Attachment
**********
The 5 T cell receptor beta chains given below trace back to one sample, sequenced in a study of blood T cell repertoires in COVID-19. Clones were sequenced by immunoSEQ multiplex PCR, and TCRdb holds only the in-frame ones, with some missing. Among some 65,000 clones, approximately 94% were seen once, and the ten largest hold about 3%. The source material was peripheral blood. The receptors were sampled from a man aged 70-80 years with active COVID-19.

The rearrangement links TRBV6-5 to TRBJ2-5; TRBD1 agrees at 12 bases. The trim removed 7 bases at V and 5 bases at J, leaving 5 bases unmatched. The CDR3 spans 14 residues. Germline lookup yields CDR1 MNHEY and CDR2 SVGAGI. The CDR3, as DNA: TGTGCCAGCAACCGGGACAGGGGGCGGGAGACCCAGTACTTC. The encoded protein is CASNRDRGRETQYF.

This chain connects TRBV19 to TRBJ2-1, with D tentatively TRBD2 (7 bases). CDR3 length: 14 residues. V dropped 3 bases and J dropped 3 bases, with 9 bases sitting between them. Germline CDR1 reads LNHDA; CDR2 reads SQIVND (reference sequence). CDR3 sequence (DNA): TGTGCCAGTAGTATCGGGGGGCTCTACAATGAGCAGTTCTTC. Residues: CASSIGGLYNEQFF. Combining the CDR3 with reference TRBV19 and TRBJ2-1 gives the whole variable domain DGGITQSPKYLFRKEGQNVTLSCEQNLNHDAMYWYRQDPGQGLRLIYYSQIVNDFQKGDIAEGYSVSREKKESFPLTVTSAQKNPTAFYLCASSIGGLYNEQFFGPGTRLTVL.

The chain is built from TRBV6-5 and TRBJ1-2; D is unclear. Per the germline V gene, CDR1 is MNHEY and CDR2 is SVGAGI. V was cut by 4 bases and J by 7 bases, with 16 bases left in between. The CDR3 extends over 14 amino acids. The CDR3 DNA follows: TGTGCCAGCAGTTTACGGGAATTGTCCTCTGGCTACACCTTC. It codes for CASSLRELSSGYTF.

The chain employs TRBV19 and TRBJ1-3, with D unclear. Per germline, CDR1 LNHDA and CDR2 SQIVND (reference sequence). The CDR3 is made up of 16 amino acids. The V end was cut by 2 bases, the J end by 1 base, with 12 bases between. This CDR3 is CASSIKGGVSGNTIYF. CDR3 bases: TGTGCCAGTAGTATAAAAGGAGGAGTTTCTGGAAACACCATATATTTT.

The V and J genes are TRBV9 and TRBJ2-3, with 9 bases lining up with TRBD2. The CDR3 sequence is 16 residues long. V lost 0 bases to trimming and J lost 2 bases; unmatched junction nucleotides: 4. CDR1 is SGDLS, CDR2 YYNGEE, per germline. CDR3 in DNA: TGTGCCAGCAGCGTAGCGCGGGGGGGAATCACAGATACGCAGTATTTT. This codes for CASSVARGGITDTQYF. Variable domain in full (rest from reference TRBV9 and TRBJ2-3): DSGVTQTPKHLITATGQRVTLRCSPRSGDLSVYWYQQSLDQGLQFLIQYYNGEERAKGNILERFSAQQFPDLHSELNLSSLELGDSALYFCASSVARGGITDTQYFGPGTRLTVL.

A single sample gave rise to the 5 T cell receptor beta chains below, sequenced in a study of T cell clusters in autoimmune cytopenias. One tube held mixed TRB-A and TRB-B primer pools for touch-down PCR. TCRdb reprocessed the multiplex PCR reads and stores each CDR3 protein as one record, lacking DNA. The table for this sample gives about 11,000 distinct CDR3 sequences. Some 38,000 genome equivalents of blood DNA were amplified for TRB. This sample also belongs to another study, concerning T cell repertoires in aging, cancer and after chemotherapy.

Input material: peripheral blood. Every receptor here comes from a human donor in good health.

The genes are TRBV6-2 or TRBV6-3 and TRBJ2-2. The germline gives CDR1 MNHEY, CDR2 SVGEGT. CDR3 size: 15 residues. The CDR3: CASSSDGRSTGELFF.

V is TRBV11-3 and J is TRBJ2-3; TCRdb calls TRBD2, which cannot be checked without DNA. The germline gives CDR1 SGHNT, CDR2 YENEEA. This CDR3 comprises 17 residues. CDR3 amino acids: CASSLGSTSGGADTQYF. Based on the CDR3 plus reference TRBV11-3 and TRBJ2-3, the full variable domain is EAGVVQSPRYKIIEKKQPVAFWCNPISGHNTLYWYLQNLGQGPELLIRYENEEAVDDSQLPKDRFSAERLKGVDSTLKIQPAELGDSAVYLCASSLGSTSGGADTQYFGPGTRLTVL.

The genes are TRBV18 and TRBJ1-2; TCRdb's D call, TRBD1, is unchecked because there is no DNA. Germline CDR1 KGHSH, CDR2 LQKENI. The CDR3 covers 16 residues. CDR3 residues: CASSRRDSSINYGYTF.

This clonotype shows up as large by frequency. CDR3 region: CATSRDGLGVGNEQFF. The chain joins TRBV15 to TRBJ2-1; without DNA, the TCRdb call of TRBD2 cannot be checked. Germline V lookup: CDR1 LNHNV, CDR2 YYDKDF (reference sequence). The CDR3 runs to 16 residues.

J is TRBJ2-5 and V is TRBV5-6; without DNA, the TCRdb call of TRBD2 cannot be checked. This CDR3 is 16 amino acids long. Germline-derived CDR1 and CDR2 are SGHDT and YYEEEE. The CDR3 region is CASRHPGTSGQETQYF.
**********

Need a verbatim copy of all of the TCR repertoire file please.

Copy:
The 5 T cell receptor beta chains given below trace back to one sample, sequenced in a study of blood T cell repertoires in COVID-19. Clones were sequenced by immunoSEQ multiplex PCR, and TCRdb holds only the in-frame ones, with some missing. Among some 65,000 clones, approximately 94% were seen once, and the ten largest hold about 3%. The source material was peripheral blood. The receptors were sampled from a man aged 70-80 years with active COVID-19.

The rearrangement links TRBV6-5 to TRBJ2-5; TRBD1 agrees at 12 bases. The trim removed 7 bases at V and 5 bases at J, leaving 5 bases unmatched. The CDR3 spans 14 residues. Germline lookup yields CDR1 MNHEY and CDR2 SVGAGI. The CDR3, as DNA: TGTGCCAGCAACCGGGACAGGGGGCGGGAGACCCAGTACTTC. The encoded protein is CASNRDRGRETQYF.

This chain connects TRBV19 to TRBJ2-1, with D tentatively TRBD2 (7 bases). CDR3 length: 14 residues. V dropped 3 bases and J dropped 3 bases, with 9 bases sitting between them. Germline CDR1 reads LNHDA; CDR2 reads SQIVND (reference sequence). CDR3 sequence (DNA): TGTGCCAGTAGTATCGGGGGGCTCTACAATGAGCAGTTCTTC. Residues: CASSIGGLYNEQFF. Combining the CDR3 with reference TRBV19 and TRBJ2-1 gives the whole variable domain DGGITQSPKYLFRKEGQNVTLSCEQNLNHDAMYWYRQDPGQGLRLIYYSQIVNDFQKGDIAEGYSVSREKKESFPLTVTSAQKNPTAFYLCASSIGGLYNEQFFGPGTRLTVL.

The chain is built from TRBV6-5 and TRBJ1-2; D is unclear. Per the germline V gene, CDR1 is MNHEY and CDR2 is SVGAGI. V was cut by 4 bases and J by 7 bases, with 16 bases left in between. The CDR3 extends over 14 amino acids. The CDR3 DNA follows: TGTGCCAGCAGTTTACGGGAATTGTCCTCTGGCTACACCTTC. It codes for CASSLRELSSGYTF.

The chain employs TRBV19 and TRBJ1-3, with D unclear. Per germline, CDR1 LNHDA and CDR2 SQIVND (reference sequence). The CDR3 is made up of 16 amino acids. The V end was cut by 2 bases, the J end by 1 base, with 12 bases between. This CDR3 is CASSIKGGVSGNTIYF. CDR3 bases: TGTGCCAGTAGTATAAAAGGAGGAGTTTCTGGAAACACCATATATTTT.

The V and J genes are TRBV9 and TRBJ2-3, with 9 bases lining up with TRBD2. The CDR3 sequence is 16 residues long. V lost 0 bases to trimming and J lost 2 bases; unmatched junction nucleotides: 4. CDR1 is SGDLS, CDR2 YYNGEE, per germline. CDR3 in DNA: TGTGCCAGCAGCGTAGCGCGGGGGGGAATCACAGATACGCAGTATTTT. This codes for CASSVARGGITDTQYF. Variable domain in full (rest from reference TRBV9 and TRBJ2-3): DSGVTQTPKHLITATGQRVTLRCSPRSGDLSVYWYQQSLDQGLQFLIQYYNGEERAKGNILERFSAQQFPDLHSELNLSSLELGDSALYFCASSVARGGITDTQYFGPGTRLTVL.

A single sample gave rise to the 5 T cell receptor beta chains below, sequenced in a study of T cell clusters in autoimmune cytopenias. One tube held mixed TRB-A and TRB-B primer pools for touch-down PCR. TCRdb reprocessed the multiplex PCR reads and stores each CDR3 protein as one record, lacking DNA. The table for this sample gives about 11,000 distinct CDR3 sequences. Some 38,000 genome equivalents of blood DNA were amplified for TRB. This sample also belongs to another study, concerning T cell repertoires in aging, cancer and after chemotherapy.

Input material: peripheral blood. Every receptor here comes from a human donor in good health.

The genes are TRBV6-2 or TRBV6-3 and TRBJ2-2. The germline gives CDR1 MNHEY, CDR2 SVGEGT. CDR3 size: 15 residues. The CDR3: CASSSDGRSTGELFF.

V is TRBV11-3 and J is TRBJ2-3; TCRdb calls TRBD2, which cannot be checked without DNA. The germline gives CDR1 SGHNT, CDR2 YENEEA. This CDR3 comprises 17 residues. CDR3 amino acids: CASSLGSTSGGADTQYF. Based on the CDR3 plus reference TRBV11-3 and TRBJ2-3, the full variable domain is EAGVVQSPRYKIIEKKQPVAFWCNPISGHNTLYWYLQNLGQGPELLIRYENEEAVDDSQLPKDRFSAERLKGVDSTLKIQPAELGDSAVYLCASSLGSTSGGADTQYFGPGTRLTVL.

The genes are TRBV18 and TRBJ1-2; TCRdb's D call, TRBD1, is unchecked because there is no DNA. Germline CDR1 KGHSH, CDR2 LQKENI. The CDR3 covers 16 residues. CDR3 residues: CASSRRDSSINYGYTF.

This clonotype shows up as large by frequency. CDR3 region: CATSRDGLGVGNEQFF. The chain joins TRBV15 to TRBJ2-1; without DNA, the TCRdb call of TRBD2 cannot be checked. Germline V lookup: CDR1 LNHNV, CDR2 YYDKDF (reference sequence). The CDR3 runs to 16 residues.

J is TRBJ2-5 and V is TRBV5-6; without DNA, the TCRdb call of TRBD2 cannot be checked. This CDR3 is 16 amino acids long. Germline-derived CDR1 and CDR2 are SGHDT and YYEEEE. The CDR3 region is CASRHPGTSGQETQYF.